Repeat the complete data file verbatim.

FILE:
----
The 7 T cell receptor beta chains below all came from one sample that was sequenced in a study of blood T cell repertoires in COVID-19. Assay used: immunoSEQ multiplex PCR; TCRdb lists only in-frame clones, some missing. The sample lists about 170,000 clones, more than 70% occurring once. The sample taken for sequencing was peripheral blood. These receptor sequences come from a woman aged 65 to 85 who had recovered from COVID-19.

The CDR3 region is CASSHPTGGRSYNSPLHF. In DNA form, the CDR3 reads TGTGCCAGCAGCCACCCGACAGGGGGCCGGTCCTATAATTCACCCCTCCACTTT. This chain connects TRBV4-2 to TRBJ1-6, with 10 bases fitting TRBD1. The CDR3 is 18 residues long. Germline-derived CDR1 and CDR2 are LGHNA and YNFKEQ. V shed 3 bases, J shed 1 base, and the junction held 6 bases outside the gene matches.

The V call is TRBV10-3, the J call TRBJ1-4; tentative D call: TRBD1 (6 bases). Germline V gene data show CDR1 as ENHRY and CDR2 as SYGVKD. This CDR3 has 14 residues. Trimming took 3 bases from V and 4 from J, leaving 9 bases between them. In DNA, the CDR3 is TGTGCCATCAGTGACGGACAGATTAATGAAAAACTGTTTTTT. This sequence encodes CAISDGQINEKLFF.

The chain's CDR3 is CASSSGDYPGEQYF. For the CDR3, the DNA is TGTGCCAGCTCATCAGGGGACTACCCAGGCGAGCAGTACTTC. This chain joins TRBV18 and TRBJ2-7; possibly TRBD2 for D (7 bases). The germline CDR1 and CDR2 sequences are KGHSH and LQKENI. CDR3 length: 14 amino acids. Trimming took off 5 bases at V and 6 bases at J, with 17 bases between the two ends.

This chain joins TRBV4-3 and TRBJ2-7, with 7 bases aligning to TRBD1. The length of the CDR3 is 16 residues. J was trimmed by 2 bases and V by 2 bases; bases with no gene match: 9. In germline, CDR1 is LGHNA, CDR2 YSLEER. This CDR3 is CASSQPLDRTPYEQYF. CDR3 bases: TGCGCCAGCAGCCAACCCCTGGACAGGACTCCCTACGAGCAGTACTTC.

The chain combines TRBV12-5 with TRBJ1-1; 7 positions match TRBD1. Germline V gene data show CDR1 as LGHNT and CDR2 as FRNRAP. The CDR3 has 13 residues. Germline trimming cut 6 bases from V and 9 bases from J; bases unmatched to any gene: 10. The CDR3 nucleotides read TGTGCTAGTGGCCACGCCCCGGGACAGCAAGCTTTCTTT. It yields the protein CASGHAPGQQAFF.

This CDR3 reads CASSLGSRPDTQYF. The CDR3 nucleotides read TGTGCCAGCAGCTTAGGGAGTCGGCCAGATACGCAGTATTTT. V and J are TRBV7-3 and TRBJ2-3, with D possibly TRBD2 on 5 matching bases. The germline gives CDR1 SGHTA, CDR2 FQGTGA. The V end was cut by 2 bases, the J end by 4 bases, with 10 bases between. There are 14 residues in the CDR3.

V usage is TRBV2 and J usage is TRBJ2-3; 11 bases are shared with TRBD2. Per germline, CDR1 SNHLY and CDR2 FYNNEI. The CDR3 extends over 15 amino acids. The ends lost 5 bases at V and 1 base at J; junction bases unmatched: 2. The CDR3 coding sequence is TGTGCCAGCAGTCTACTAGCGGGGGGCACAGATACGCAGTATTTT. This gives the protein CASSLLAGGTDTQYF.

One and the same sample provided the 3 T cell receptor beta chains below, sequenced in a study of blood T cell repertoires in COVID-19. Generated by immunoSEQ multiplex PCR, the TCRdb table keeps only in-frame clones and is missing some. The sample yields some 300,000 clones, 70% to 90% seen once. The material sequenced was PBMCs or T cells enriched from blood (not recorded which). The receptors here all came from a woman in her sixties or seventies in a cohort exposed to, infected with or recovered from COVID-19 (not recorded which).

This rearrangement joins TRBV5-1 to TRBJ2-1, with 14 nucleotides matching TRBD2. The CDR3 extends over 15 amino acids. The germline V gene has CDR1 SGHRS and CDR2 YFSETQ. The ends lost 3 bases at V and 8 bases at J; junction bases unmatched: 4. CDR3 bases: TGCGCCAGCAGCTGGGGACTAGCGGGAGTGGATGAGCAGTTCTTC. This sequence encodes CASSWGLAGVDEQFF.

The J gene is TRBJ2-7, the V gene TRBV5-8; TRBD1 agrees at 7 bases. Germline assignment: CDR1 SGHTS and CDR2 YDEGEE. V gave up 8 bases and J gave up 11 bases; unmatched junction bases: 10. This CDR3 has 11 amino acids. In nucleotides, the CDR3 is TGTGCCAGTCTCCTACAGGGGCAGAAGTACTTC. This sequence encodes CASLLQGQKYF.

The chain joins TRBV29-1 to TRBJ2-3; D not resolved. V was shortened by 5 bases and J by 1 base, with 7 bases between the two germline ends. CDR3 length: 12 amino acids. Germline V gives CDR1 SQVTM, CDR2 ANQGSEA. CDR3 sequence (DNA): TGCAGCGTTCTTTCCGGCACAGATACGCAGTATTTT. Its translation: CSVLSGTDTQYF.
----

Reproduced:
The 7 T cell receptor beta chains below all came from one sample that was sequenced in a study of blood T cell repertoires in COVID-19. Assay used: immunoSEQ multiplex PCR; TCRdb lists only in-frame clones, some missing. The sample lists about 170,000 clones, more than 70% occurring once. The sample taken for sequencing was peripheral blood. These receptor sequences come from a woman aged 65 to 85 who had recovered from COVID-19.

The CDR3 region is CASSHPTGGRSYNSPLHF. In DNA form, the CDR3 reads TGTGCCAGCAGCCACCCGACAGGGGGCCGGTCCTATAATTCACCCCTCCACTTT. This chain connects TRBV4-2 to TRBJ1-6, with 10 bases fitting TRBD1. The CDR3 is 18 residues long. Germline-derived CDR1 and CDR2 are LGHNA and YNFKEQ. V shed 3 bases, J shed 1 base, and the junction held 6 bases outside the gene matches.

The V call is TRBV10-3, the J call TRBJ1-4; tentative D call: TRBD1 (6 bases). Germline V gene data show CDR1 as ENHRY and CDR2 as SYGVKD. This CDR3 has 14 residues. Trimming took 3 bases from V and 4 from J, leaving 9 bases between them. In DNA, the CDR3 is TGTGCCATCAGTGACGGACAGATTAATGAAAAACTGTTTTTT. This sequence encodes CAISDGQINEKLFF.

The chain's CDR3 is CASSSGDYPGEQYF. For the CDR3, the DNA is TGTGCCAGCTCATCAGGGGACTACCCAGGCGAGCAGTACTTC. This chain joins TRBV18 and TRBJ2-7; possibly TRBD2 for D (7 bases). The germline CDR1 and CDR2 sequences are KGHSH and LQKENI. CDR3 length: 14 amino acids. Trimming took off 5 bases at V and 6 bases at J, with 17 bases between the two ends.

This chain joins TRBV4-3 and TRBJ2-7, with 7 bases aligning to TRBD1. The length of the CDR3 is 16 residues. J was trimmed by 2 bases and V by 2 bases; bases with no gene match: 9. In germline, CDR1 is LGHNA, CDR2 YSLEER. This CDR3 is CASSQPLDRTPYEQYF. CDR3 bases: TGCGCCAGCAGCCAACCCCTGGACAGGACTCCCTACGAGCAGTACTTC.

The chain combines TRBV12-5 with TRBJ1-1; 7 positions match TRBD1. Germline V gene data show CDR1 as LGHNT and CDR2 as FRNRAP. The CDR3 has 13 residues. Germline trimming cut 6 bases from V and 9 bases from J; bases unmatched to any gene: 10. The CDR3 nucleotides read TGTGCTAGTGGCCACGCCCCGGGACAGCAAGCTTTCTTT. It yields the protein CASGHAPGQQAFF.

This CDR3 reads CASSLGSRPDTQYF. The CDR3 nucleotides read TGTGCCAGCAGCTTAGGGAGTCGGCCAGATACGCAGTATTTT. V and J are TRBV7-3 and TRBJ2-3, with D possibly TRBD2 on 5 matching bases. The germline gives CDR1 SGHTA, CDR2 FQGTGA. The V end was cut by 2 bases, the J end by 4 bases, with 10 bases between. There are 14 residues in the CDR3.

V usage is TRBV2 and J usage is TRBJ2-3; 11 bases are shared with TRBD2. Per germline, CDR1 SNHLY and CDR2 FYNNEI. The CDR3 extends over 15 amino acids. The ends lost 5 bases at V and 1 base at J; junction bases unmatched: 2. The CDR3 coding sequence is TGTGCCAGCAGTCTACTAGCGGGGGGCACAGATACGCAGTATTTT. This gives the protein CASSLLAGGTDTQYF.

One and the same sample provided the 3 T cell receptor beta chains below, sequenced in a study of blood T cell repertoires in COVID-19. Generated by immunoSEQ multiplex PCR, the TCRdb table keeps only in-frame clones and is missing some. The sample yields some 300,000 clones, 70% to 90% seen once. The material sequenced was PBMCs or T cells enriched from blood (not recorded which). The receptors here all came from a woman in her sixties or seventies in a cohort exposed to, infected with or recovered from COVID-19 (not recorded which).

This rearrangement joins TRBV5-1 to TRBJ2-1, with 14 nucleotides matching TRBD2. The CDR3 extends over 15 amino acids. The germline V gene has CDR1 SGHRS and CDR2 YFSETQ. The ends lost 3 bases at V and 8 bases at J; junction bases unmatched: 4. CDR3 bases: TGCGCCAGCAGCTGGGGACTAGCGGGAGTGGATGAGCAGTTCTTC. This sequence encodes CASSWGLAGVDEQFF.

The J gene is TRBJ2-7, the V gene TRBV5-8; TRBD1 agrees at 7 bases. Germline assignment: CDR1 SGHTS and CDR2 YDEGEE. V gave up 8 bases and J gave up 11 bases; unmatched junction bases: 10. This CDR3 has 11 amino acids. In nucleotides, the CDR3 is TGTGCCAGTCTCCTACAGGGGCAGAAGTACTTC. This sequence encodes CASLLQGQKYF.

The chain joins TRBV29-1 to TRBJ2-3; D not resolved. V was shortened by 5 bases and J by 1 base, with 7 bases between the two germline ends. CDR3 length: 12 amino acids. Germline V gives CDR1 SQVTM, CDR2 ANQGSEA. CDR3 sequence (DNA): TGCAGCGTTCTTTCCGGCACAGATACGCAGTATTTT. Its translation: CSVLSGTDTQYF.